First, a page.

Franz Nikolaus Finck was a German philologist, born in Krefeld. He was a professor of General Linguistics at the University of Berlin.
Neurocomputational speech processing is computer-simulation of speech production and speech perception by referring to the natural neuronal processes of speech production and speech perception, as they occur in the human nervous system. This topic is based on neuroscience and computational neuroscience.
Itzgründisch is a Main Franconian dialect, which is spoken in the eponymous Itz Valley and its tributaries of Grümpen, Effelder, Röthen/Röden, Lauter, Füllbach and Rodach, the valleys of the Neubrunn, Biber and the upper Werra and in the valley of Steinach. In the small language area, which extends from the Itzgrund in Upper Franconia to the southern side of the Thuringian Highlands, “Fränkische” still exists in the original form. Because of the remoteness of the area, this isolated by the end of the 19th century and later during the division of Germany, this language has kept many linguistic features to this day. Scientific study of the Itzgründisch dialect was made for the first time, in the middle of the 19th century, by the linguist August Schleicher.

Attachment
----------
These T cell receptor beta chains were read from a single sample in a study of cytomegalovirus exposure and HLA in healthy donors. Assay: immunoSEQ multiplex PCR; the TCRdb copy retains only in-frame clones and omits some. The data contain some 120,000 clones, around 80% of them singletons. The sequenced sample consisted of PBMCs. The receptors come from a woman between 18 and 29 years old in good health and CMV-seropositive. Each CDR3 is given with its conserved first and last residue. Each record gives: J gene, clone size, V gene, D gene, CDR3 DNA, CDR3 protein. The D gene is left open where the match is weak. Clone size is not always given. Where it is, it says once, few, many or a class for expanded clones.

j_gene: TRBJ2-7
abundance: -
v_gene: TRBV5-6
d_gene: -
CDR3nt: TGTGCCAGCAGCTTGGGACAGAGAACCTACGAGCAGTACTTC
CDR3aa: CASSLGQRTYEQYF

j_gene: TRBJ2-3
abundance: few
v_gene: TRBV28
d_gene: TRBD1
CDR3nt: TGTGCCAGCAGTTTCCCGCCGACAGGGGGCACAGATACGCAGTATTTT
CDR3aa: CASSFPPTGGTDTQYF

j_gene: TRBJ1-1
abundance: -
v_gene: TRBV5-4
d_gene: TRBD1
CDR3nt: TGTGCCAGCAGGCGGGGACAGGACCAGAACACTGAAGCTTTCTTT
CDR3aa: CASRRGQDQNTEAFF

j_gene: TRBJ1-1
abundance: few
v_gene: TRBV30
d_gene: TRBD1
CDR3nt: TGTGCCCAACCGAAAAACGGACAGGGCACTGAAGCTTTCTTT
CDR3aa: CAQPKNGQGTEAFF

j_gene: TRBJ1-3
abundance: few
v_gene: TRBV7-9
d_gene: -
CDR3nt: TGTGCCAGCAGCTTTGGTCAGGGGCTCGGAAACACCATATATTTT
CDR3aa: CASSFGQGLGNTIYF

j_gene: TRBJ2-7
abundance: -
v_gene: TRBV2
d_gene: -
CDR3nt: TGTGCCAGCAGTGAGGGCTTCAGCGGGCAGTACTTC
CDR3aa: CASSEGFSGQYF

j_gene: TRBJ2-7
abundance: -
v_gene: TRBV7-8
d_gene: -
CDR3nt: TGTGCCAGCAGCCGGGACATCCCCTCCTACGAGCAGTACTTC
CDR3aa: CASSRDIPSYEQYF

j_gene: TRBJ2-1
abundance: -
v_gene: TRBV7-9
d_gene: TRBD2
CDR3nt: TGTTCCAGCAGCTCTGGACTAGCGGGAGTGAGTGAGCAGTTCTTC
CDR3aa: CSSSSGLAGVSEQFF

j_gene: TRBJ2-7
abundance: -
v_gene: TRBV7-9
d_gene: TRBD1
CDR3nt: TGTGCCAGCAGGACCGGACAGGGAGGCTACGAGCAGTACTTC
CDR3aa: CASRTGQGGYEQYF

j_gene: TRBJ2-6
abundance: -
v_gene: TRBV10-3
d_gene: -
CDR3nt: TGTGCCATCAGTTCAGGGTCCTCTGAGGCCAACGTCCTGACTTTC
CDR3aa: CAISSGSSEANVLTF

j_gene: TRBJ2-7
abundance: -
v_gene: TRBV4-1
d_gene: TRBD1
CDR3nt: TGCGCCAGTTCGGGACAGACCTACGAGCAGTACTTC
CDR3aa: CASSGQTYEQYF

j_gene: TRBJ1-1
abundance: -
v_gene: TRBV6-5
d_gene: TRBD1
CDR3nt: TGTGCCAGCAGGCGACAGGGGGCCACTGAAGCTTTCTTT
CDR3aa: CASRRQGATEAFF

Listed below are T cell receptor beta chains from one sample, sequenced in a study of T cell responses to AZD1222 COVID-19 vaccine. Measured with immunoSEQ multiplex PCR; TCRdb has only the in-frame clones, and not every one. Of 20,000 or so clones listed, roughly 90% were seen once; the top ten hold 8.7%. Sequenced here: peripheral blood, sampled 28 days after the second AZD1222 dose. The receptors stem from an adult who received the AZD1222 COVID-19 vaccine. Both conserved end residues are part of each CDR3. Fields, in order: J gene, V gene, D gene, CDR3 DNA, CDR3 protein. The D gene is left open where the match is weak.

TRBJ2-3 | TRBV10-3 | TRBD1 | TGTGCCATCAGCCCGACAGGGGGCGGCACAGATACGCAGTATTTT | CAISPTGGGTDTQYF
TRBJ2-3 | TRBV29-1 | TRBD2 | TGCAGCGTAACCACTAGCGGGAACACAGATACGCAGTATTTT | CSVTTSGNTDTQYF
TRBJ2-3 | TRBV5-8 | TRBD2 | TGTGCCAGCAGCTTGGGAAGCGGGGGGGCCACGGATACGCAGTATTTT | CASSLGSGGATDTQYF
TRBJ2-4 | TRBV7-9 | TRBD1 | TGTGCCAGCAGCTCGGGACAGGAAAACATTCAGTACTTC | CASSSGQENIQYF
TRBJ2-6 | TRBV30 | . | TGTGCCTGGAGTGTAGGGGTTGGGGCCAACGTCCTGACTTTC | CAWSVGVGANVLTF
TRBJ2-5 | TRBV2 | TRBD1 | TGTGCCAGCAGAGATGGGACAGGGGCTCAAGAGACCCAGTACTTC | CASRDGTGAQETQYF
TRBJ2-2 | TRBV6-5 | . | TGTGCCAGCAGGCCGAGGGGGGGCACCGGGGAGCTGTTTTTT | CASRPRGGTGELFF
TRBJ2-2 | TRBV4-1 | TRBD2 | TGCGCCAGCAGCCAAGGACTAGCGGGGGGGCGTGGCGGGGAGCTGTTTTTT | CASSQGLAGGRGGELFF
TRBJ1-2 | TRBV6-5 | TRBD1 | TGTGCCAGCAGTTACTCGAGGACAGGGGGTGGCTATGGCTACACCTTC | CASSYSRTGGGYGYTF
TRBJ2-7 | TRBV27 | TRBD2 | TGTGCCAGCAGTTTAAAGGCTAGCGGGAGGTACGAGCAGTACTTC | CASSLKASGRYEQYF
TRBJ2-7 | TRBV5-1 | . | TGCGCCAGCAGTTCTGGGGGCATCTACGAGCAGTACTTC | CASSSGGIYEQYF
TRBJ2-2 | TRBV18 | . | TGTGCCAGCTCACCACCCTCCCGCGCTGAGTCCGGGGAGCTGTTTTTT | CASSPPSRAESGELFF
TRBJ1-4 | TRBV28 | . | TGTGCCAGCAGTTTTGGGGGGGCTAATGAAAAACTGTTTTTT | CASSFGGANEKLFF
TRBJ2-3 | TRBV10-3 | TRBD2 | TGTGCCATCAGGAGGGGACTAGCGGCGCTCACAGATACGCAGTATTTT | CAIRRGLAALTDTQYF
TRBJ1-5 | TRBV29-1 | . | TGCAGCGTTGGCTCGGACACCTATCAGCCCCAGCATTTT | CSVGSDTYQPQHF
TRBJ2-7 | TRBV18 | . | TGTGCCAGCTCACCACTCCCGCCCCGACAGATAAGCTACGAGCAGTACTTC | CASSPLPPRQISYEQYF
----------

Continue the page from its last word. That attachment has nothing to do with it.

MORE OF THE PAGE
Bernd J. Kröger is a German phonetician and professor at RWTH Aachen University. He is known for his contributions in the field of neurocomputational speech processing, in particular the ACT model.
Klaus J. Kohler is one of the leading German phoneticians.
Werner Georg Kümmel was a German New Testament scholar and professor at the University of Marburg.